Shell begins drilling Arctic

Oil company drills Alaska’s Arctic for first time in two decades

Shell Alaska officially began drilling in the Chukchi Sea on Sept. 9, the first drilling in the Alaskan Arctic in the last two decades.

The U.S. Interior Department granted Shell a permit that requires its drilling operation to stop significantly short of actual oil deposits until an oil-containment barge—the Arctic Challenger—is in place, according to the Anchorage Daily News. The barge is currently en route from a shipyard in Bellingham, Wash.

The year-long permit will expire on Sept. 24 unless Shell’s request for an extended season is granted, meaning it is unlikely any oil will be extracted this year. Dan Howells, spokesman for the environmental group Greenpeace, has pointed to a series of “near-disasters” as Shell prepared for drilling over the summer, including an incident in which the company’s drilling rig dragged anchor off Alaska’s Aleutian Islands and came within 100 feet of the shore.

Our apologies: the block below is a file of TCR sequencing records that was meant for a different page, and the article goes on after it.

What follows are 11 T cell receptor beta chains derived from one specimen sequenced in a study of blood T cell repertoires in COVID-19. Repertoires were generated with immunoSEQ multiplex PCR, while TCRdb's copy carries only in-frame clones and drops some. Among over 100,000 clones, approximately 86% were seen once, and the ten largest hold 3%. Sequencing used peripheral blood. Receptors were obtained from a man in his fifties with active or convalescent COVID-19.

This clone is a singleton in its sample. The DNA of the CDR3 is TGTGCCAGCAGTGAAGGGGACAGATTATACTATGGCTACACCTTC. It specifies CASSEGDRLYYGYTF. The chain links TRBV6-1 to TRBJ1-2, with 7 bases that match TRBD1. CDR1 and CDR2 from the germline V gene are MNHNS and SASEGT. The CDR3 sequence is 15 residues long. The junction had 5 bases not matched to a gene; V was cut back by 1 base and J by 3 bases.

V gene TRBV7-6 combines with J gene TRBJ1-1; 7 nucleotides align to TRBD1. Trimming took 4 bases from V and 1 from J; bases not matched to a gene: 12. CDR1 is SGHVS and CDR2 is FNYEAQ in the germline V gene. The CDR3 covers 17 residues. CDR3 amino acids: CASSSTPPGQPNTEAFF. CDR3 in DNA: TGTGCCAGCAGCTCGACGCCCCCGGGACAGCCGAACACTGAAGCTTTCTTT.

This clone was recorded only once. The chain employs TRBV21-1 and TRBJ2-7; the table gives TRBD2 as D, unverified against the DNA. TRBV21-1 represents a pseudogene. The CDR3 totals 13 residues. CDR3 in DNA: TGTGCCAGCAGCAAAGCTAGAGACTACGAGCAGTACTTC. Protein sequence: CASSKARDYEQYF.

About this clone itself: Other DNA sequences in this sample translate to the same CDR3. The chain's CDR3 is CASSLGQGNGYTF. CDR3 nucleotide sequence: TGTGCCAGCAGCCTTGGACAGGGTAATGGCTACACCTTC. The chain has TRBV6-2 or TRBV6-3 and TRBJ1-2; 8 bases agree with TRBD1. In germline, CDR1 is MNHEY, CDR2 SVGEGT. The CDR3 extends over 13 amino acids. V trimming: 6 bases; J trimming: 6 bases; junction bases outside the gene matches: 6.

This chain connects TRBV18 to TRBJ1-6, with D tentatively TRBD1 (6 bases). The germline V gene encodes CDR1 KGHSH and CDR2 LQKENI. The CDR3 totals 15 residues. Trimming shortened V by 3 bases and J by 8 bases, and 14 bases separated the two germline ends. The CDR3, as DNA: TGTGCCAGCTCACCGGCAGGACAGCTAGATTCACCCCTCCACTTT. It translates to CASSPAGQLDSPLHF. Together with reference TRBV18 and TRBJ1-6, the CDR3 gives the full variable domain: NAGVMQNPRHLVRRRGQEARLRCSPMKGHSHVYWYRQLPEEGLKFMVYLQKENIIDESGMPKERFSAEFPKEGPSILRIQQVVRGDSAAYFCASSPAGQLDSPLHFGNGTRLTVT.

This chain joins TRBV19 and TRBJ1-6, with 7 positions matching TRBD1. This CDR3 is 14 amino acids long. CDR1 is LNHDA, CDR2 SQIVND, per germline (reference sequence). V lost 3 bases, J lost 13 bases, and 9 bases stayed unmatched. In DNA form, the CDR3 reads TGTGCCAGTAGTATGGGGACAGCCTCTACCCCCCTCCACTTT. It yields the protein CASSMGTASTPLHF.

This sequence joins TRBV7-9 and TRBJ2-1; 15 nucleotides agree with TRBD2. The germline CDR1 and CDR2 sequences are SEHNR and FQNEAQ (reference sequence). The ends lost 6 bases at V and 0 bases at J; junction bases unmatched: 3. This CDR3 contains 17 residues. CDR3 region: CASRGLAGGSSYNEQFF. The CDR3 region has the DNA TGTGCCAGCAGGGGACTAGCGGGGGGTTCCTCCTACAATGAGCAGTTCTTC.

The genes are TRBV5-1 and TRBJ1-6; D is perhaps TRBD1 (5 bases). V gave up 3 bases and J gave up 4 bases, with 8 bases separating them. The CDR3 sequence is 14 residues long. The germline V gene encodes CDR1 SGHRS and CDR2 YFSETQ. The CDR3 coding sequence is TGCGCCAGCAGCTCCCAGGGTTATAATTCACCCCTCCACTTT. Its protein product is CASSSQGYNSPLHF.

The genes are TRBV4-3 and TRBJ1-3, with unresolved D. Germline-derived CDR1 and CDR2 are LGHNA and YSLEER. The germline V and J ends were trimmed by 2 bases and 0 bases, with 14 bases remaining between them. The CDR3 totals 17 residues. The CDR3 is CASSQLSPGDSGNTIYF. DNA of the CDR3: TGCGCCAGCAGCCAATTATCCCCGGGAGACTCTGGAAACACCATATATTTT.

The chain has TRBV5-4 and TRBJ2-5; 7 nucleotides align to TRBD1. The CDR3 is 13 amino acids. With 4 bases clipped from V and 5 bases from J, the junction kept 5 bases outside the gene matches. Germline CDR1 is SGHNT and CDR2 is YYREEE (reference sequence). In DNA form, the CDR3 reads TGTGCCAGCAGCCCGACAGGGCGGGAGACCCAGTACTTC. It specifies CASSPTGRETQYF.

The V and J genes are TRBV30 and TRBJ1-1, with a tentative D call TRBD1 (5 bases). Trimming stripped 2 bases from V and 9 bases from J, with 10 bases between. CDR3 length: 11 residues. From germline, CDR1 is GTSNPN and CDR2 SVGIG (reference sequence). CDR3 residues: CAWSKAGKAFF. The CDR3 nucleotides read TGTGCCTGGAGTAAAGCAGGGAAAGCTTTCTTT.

“They’ve only proven one thing this summer; that oil companies are simply not equipped to deal with the unique challenges of operating in the Arctic,” Howells said.